KANSAS CITY, Mo. — The admiration between Georges Niang and Buddy Hield emanates like that of the respect of one artist for another. And what a show the Big 12’s dynamic senior duo put on Thursday night at the Sprint Center.
Yet, when all was said and done, one of these two All-Americans had to lose, and so Niang sat hunched at his locker for the first time in his four-year career done in the quarterfinals of the Big 12 tournament.
“It’s a horrible feeling,” Niang said, stopping and then elaborating. “It stings. I think the worst part is being a senior. Like, this is it. It hasn’t really hit me yet, but when it does I’m sure I’ll sit there and have some emotional thoughts.”
Iowa State’s season isn’t over. The Cyclones will head to the NCAA tournament next week for a school-record fifth consecutive time and the goals this team often talked about in October are still within reach in March.
But this bunch, facing the grueling Big 12 road to a third consecutive championship here in Kansas City, had confidence it could knock off Oklahoma and the presumed National Player of the Year in Hield.
Hield had other plans.
Even on a night when he didn’t his 3s, a sign Iowa State would have unequivocally taken if given the option beforehand, Hield scored 39 points. Combined with Iowa State’s uncharacteristic 18 turnovers, of which Oklahoma scored 17 points off of, the Cyclones were sent packing with a 79-76 loss.
“Throughout the game they owned us. They broke us down,” said point guard Monte Morris, who struggled shooting while playing with a sore right shoulder. “We didn’t make it tough on Buddy. We let Buddy be comfortable. That’s the results. I feel like we didn’t play tough enough to win that game.”
The loss, though, didn’t come without grit.
The Cyclones managed to reach halftime trailing only by six despite going without Niang for the final seven minutes after he picked up his second foul and despite Hield scoring 18 points and seemingly matching every Iowa State basket. An at times stagnant Iowa State offense early in the second half couldn’t cut into that deficit, and the Sooners hung around a 10-point lead until finally building it to a game-high 14 points midway through the half.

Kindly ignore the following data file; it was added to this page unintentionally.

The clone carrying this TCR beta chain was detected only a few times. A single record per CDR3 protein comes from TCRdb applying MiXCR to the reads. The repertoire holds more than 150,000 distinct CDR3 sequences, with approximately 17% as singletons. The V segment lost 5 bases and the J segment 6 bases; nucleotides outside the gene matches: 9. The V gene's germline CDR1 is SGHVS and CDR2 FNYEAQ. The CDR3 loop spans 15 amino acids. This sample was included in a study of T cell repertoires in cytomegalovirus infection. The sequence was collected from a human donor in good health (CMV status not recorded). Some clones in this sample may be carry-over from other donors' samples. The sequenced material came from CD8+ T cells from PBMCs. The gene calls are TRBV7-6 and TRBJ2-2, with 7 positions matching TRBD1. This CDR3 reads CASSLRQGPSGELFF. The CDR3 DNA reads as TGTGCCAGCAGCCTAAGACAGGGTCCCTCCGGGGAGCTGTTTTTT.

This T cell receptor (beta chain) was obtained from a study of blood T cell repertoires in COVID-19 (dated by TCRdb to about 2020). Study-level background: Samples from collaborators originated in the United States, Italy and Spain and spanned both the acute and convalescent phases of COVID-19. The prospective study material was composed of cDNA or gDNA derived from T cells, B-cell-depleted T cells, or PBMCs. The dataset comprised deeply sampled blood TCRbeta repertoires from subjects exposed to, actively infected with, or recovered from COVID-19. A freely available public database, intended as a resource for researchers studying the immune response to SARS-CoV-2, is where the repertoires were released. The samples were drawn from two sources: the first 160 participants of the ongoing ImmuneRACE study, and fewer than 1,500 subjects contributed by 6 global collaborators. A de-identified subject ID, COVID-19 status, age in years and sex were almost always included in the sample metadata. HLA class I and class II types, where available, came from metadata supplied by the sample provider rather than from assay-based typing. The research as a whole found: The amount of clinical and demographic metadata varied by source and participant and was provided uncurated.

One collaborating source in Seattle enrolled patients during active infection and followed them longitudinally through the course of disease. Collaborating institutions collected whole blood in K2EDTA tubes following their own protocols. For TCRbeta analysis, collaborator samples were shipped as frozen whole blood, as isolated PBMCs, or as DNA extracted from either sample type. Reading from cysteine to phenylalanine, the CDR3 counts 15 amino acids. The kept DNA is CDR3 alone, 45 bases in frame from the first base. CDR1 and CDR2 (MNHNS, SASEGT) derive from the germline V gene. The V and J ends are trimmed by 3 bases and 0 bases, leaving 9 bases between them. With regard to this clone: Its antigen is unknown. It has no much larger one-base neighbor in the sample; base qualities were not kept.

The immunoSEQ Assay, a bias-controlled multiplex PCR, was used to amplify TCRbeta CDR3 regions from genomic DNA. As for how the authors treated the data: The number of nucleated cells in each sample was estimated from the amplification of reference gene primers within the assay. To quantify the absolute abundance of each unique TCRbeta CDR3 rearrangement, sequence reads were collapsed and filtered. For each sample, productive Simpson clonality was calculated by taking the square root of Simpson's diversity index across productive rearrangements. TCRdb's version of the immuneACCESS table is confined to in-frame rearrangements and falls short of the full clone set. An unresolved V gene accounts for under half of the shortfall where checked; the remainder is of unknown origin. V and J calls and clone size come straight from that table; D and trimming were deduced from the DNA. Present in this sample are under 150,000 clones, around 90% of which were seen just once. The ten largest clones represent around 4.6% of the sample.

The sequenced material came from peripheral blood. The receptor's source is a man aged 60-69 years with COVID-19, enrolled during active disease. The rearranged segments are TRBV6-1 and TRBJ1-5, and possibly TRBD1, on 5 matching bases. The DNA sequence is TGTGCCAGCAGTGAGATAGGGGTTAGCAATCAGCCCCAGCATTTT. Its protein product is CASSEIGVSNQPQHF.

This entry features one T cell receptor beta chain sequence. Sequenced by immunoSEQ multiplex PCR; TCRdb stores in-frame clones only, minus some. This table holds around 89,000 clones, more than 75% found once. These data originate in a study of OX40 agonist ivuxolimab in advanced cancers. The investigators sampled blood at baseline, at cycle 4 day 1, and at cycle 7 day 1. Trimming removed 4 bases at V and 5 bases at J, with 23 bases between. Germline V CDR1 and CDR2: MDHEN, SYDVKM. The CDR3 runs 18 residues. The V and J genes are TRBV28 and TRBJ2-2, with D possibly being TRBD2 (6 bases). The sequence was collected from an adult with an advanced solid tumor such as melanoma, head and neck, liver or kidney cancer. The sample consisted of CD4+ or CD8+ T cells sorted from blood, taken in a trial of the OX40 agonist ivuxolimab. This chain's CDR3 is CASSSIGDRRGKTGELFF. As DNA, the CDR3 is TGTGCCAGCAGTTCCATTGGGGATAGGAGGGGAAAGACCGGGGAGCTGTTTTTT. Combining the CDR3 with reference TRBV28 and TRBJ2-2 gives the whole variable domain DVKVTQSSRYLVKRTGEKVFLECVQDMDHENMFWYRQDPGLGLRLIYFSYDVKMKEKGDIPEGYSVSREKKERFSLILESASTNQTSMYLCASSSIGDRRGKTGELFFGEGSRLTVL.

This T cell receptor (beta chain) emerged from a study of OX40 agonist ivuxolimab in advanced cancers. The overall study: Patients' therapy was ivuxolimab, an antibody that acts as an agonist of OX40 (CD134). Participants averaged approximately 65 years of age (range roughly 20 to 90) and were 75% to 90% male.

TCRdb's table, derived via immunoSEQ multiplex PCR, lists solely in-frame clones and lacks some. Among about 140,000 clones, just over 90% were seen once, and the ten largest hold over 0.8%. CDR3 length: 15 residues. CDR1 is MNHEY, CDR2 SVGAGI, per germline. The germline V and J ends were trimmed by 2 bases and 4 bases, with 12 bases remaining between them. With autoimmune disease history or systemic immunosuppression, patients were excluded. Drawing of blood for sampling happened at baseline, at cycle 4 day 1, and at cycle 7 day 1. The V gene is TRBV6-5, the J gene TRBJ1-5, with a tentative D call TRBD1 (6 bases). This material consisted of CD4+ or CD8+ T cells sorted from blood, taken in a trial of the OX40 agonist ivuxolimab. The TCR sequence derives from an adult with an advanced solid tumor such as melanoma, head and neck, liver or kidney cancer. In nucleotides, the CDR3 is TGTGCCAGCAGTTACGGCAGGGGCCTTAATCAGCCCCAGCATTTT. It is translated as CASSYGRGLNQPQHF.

Then it was the Georges Niang Show.
Trailing by 12 moments later, Niang scored 14 consecutive points for Iowa State. He hit 3s, midrange jumpers and finished his patent hook shots. When the near five-minute spurt finished, Iowa State still trailed by seven, ultimately unable to find the requisite stops to draw closer.
“That was really all Georges being who he is,” coach Steve Prohm said. “They wanted to get me downhill and really get out there and try to make plays for the guys. I felt like I did an OK job at that,” Niang added. “I honestly wish I could have been getting downhill and piercing the defense a little bit earlier.”
Iowa State did still have one final chance to complete the comeback that made last season’s Big 12 Championship possible, but that effort fell by the wayside with 78 seconds to play and Iowa State down four.
It was then that Niang found Abdel Nader open in the corner. His 3-pointer rolled around the rim and plopped out, beginning to seal Iowa State’s fate.
Buddy Hield 39, Georges Niang 31.
Oklahoma 79, Iowa State 76.
“I got going early, and after that, the last ten minutes, he just went off for a tear,” Hield said. “He’s hard to guard. He’s the worst matchup you want to defend in college basketball. He can handle the ball, post up and shoot it. I love his game. He’s a tough matchup. I wish him the best in the tournament.”
“I have nothing but respect for him,” Niang said of Hield. “It’s been great competing against a guy that, really, we’ve come from the same place. Unknown and really just worked to be at the top.”
That four-year showdown has come to an end.
Now, Iowa State hopes it can make one final push with Niang.
“The one thing everybody remembers from last year is how it ended,” Prohm said. “We’ve got a chance to do some really good things.”
Monte Morris on the loss, his shoulder...